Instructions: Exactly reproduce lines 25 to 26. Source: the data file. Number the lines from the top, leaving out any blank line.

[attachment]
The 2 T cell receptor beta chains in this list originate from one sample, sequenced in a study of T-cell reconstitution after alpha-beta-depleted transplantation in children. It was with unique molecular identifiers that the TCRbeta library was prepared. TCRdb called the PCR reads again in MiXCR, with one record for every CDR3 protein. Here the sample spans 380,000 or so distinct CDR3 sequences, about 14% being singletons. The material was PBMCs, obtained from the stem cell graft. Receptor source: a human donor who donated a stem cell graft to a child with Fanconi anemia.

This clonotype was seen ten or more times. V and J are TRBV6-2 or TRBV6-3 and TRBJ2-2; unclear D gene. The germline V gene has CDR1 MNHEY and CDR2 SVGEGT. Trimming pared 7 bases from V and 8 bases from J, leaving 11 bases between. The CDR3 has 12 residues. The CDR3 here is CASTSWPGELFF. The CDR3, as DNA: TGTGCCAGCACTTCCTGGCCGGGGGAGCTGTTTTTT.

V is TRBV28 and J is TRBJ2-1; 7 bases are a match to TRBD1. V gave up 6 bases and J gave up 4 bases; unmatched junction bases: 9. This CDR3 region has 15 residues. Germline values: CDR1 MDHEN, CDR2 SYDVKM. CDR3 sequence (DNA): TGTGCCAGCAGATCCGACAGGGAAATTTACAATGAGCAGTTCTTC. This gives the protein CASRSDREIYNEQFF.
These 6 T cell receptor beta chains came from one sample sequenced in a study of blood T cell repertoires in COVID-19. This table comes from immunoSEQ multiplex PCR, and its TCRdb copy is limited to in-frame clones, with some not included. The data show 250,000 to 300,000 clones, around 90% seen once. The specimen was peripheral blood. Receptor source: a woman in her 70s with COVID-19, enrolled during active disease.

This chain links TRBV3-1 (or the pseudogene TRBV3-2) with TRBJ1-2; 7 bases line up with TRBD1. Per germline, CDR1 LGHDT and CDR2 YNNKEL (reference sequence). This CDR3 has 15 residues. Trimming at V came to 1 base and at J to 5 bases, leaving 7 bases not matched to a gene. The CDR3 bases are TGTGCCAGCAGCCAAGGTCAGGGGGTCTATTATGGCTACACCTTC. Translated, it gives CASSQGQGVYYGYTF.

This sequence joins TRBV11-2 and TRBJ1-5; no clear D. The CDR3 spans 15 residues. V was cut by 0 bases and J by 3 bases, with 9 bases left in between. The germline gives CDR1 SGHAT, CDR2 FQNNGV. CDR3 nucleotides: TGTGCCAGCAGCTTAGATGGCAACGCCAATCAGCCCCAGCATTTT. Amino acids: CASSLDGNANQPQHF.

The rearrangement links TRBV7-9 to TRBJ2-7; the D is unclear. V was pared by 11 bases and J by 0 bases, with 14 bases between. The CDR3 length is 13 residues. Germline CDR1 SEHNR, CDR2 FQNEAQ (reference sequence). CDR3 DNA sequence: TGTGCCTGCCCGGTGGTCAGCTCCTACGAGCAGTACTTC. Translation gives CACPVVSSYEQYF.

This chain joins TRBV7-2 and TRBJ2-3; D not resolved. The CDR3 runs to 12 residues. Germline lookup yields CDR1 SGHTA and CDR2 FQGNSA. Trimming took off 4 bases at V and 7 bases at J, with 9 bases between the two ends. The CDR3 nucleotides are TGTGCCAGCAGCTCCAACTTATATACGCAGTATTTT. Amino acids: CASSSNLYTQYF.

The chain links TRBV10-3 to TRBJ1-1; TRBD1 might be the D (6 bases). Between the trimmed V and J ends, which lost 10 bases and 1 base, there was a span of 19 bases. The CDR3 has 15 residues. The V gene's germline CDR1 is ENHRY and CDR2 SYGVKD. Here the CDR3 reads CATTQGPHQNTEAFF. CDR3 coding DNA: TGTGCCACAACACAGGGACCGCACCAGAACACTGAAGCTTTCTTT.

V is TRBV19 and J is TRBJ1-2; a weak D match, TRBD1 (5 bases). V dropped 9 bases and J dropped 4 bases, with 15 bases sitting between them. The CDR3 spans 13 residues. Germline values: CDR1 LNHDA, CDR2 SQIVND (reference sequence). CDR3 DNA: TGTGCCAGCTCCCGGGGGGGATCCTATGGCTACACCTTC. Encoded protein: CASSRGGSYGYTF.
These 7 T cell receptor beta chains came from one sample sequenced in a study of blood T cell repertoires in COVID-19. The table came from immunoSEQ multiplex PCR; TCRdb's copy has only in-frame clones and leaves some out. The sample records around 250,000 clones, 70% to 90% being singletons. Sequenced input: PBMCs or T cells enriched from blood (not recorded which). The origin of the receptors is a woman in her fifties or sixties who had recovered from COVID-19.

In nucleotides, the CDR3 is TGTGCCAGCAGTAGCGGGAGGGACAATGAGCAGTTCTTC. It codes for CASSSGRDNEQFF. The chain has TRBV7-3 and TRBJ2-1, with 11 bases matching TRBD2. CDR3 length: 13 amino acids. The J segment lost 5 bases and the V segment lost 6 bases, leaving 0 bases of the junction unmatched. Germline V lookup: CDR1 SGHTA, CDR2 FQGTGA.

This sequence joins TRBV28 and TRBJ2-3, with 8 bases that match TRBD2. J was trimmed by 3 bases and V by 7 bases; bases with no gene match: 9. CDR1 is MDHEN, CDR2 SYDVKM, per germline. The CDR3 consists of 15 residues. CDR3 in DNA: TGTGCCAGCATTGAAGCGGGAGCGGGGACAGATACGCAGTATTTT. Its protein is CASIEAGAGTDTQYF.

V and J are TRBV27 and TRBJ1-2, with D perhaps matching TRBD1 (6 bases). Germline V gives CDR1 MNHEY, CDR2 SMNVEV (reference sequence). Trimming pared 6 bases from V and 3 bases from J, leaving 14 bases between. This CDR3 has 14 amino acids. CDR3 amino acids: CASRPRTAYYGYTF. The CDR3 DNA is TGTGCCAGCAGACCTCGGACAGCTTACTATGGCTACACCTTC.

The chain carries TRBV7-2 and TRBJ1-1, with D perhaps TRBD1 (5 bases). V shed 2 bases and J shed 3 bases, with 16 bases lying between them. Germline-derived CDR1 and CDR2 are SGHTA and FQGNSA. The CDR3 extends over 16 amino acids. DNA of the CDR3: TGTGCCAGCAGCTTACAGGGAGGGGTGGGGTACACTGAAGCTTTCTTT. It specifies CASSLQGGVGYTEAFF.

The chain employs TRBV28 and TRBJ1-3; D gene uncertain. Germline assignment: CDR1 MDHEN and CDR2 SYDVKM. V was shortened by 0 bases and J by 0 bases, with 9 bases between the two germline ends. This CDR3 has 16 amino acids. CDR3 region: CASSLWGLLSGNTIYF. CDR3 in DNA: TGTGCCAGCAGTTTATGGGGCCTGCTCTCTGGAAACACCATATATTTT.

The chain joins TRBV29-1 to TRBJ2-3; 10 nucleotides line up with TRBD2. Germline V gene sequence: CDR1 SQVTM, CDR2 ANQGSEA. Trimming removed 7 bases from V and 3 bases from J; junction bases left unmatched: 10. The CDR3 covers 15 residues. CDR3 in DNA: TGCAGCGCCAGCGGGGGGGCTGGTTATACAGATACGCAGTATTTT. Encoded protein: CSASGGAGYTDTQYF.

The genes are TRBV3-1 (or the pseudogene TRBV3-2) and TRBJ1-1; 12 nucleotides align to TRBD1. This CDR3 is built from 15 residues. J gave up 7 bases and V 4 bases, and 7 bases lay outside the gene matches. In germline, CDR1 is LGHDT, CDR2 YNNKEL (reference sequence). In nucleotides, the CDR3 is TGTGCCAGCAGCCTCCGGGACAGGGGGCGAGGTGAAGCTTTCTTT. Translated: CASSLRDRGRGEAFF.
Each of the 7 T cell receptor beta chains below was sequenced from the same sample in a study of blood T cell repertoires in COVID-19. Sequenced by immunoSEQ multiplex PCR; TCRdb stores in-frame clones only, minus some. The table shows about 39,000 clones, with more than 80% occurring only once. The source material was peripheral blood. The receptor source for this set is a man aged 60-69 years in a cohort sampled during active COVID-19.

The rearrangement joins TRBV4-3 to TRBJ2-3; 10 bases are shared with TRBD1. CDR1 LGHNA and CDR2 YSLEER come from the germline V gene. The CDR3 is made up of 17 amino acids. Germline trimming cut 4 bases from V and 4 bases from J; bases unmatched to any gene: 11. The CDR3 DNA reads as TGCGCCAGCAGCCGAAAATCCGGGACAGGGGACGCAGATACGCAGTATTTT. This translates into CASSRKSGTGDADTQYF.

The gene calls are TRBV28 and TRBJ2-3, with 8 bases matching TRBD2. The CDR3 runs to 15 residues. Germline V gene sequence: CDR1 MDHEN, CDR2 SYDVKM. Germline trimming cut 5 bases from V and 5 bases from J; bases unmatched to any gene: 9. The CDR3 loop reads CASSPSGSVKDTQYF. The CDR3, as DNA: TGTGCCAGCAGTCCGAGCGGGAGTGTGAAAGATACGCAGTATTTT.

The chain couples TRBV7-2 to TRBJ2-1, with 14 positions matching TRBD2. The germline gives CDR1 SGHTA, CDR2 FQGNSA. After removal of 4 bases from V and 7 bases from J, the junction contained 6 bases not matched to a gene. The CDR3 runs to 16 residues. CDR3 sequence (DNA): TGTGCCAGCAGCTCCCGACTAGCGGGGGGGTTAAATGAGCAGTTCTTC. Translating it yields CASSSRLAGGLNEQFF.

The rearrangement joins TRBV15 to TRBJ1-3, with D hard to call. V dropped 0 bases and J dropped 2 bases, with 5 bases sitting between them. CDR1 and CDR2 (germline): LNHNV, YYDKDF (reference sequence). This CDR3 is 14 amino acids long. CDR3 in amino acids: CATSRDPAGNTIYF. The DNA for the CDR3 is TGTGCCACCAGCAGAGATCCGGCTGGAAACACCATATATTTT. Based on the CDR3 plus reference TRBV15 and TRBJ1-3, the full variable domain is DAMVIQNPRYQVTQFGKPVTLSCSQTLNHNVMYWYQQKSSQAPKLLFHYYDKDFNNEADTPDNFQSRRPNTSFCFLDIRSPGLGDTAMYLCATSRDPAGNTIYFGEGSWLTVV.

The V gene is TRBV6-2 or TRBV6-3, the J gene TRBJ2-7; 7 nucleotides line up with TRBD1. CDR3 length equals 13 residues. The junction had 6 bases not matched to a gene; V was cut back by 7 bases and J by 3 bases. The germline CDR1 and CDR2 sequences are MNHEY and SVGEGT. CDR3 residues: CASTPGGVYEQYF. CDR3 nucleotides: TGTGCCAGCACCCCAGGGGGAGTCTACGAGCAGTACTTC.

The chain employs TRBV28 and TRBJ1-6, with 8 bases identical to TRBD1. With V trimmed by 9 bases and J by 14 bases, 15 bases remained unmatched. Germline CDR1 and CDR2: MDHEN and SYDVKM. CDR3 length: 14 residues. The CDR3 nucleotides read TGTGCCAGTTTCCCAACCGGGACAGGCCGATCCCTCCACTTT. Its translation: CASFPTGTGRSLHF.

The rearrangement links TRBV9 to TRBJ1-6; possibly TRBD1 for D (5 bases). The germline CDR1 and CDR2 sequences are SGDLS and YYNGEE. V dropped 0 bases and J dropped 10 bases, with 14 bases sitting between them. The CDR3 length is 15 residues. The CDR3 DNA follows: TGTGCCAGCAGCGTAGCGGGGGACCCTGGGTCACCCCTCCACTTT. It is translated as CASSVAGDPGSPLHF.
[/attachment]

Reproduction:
The chain employs TRBV28 and TRBJ1-6, with 8 bases identical to TRBD1. With V trimmed by 9 bases and J by 14 bases, 15 bases remained unmatched. Germline CDR1 and CDR2: MDHEN and SYDVKM. CDR3 length: 14 residues. The CDR3 nucleotides read TGTGCCAGTTTCCCAACCGGGACAGGCCGATCCCTCCACTTT. Its translation: CASFPTGTGRSLHF.

The rearrangement links TRBV9 to TRBJ1-6; possibly TRBD1 for D (5 bases). The germline CDR1 and CDR2 sequences are SGDLS and YYNGEE. V dropped 0 bases and J dropped 10 bases, with 14 bases sitting between them. The CDR3 length is 15 residues. The CDR3 DNA follows: TGTGCCAGCAGCGTAGCGGGGGACCCTGGGTCACCCCTCCACTTT. It is translated as CASSVAGDPGSPLHF.